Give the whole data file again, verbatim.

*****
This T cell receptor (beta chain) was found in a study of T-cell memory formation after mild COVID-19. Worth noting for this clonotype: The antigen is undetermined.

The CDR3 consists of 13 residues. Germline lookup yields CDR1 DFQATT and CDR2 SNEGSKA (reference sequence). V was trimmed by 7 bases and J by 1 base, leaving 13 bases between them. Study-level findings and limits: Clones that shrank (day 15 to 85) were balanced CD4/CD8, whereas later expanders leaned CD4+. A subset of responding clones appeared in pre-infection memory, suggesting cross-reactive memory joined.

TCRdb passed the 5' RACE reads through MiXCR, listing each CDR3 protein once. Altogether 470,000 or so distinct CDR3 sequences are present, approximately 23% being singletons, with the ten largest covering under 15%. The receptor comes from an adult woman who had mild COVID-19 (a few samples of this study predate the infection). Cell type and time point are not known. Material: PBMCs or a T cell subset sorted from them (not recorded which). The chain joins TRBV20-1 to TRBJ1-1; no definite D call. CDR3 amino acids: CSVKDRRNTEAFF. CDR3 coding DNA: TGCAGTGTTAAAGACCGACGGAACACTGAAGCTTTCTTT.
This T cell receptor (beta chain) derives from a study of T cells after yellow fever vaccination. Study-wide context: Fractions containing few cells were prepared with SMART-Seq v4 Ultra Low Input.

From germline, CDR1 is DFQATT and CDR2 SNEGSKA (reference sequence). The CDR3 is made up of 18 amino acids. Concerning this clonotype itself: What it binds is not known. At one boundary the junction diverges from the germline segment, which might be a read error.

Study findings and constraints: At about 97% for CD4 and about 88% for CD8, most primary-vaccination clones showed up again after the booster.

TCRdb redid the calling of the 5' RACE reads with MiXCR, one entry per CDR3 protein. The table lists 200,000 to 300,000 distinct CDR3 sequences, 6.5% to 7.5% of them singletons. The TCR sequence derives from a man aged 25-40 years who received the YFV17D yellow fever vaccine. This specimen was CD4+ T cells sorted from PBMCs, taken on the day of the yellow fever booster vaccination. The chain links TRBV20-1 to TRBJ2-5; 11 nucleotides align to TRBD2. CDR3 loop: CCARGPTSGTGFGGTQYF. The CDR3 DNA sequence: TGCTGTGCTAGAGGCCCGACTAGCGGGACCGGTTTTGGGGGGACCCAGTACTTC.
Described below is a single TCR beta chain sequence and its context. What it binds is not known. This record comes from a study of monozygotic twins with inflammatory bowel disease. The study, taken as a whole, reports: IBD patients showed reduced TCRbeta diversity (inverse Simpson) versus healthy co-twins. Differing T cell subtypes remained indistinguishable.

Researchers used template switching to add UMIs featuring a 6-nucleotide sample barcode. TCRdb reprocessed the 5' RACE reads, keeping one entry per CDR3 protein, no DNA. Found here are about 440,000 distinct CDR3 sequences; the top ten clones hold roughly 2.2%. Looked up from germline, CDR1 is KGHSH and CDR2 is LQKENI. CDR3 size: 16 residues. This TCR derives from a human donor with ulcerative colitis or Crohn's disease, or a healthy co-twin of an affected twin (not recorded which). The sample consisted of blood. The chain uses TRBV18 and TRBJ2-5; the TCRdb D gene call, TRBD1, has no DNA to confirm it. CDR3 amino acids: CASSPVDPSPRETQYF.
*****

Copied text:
This T cell receptor (beta chain) was found in a study of T-cell memory formation after mild COVID-19. Worth noting for this clonotype: The antigen is undetermined.

The CDR3 consists of 13 residues. Germline lookup yields CDR1 DFQATT and CDR2 SNEGSKA (reference sequence). V was trimmed by 7 bases and J by 1 base, leaving 13 bases between them. Study-level findings and limits: Clones that shrank (day 15 to 85) were balanced CD4/CD8, whereas later expanders leaned CD4+. A subset of responding clones appeared in pre-infection memory, suggesting cross-reactive memory joined.

TCRdb passed the 5' RACE reads through MiXCR, listing each CDR3 protein once. Altogether 470,000 or so distinct CDR3 sequences are present, approximately 23% being singletons, with the ten largest covering under 15%. The receptor comes from an adult woman who had mild COVID-19 (a few samples of this study predate the infection). Cell type and time point are not known. Material: PBMCs or a T cell subset sorted from them (not recorded which). The chain joins TRBV20-1 to TRBJ1-1; no definite D call. CDR3 amino acids: CSVKDRRNTEAFF. CDR3 coding DNA: TGCAGTGTTAAAGACCGACGGAACACTGAAGCTTTCTTT.
This T cell receptor (beta chain) derives from a study of T cells after yellow fever vaccination. Study-wide context: Fractions containing few cells were prepared with SMART-Seq v4 Ultra Low Input.

From germline, CDR1 is DFQATT and CDR2 SNEGSKA (reference sequence). The CDR3 is made up of 18 amino acids. Concerning this clonotype itself: What it binds is not known. At one boundary the junction diverges from the germline segment, which might be a read error.

Study findings and constraints: At about 97% for CD4 and about 88% for CD8, most primary-vaccination clones showed up again after the booster.

TCRdb redid the calling of the 5' RACE reads with MiXCR, one entry per CDR3 protein. The table lists 200,000 to 300,000 distinct CDR3 sequences, 6.5% to 7.5% of them singletons. The TCR sequence derives from a man aged 25-40 years who received the YFV17D yellow fever vaccine. This specimen was CD4+ T cells sorted from PBMCs, taken on the day of the yellow fever booster vaccination. The chain links TRBV20-1 to TRBJ2-5; 11 nucleotides align to TRBD2. CDR3 loop: CCARGPTSGTGFGGTQYF. The CDR3 DNA sequence: TGCTGTGCTAGAGGCCCGACTAGCGGGACCGGTTTTGGGGGGACCCAGTACTTC.
Described below is a single TCR beta chain sequence and its context. What it binds is not known. This record comes from a study of monozygotic twins with inflammatory bowel disease. The study, taken as a whole, reports: IBD patients showed reduced TCRbeta diversity (inverse Simpson) versus healthy co-twins. Differing T cell subtypes remained indistinguishable.

Researchers used template switching to add UMIs featuring a 6-nucleotide sample barcode. TCRdb reprocessed the 5' RACE reads, keeping one entry per CDR3 protein, no DNA. Found here are about 440,000 distinct CDR3 sequences; the top ten clones hold roughly 2.2%. Looked up from germline, CDR1 is KGHSH and CDR2 is LQKENI. CDR3 size: 16 residues. This TCR derives from a human donor with ulcerative colitis or Crohn's disease, or a healthy co-twin of an affected twin (not recorded which). The sample consisted of blood. The chain uses TRBV18 and TRBJ2-5; the TCRdb D gene call, TRBD1, has no DNA to confirm it. CDR3 amino acids: CASSPVDPSPRETQYF.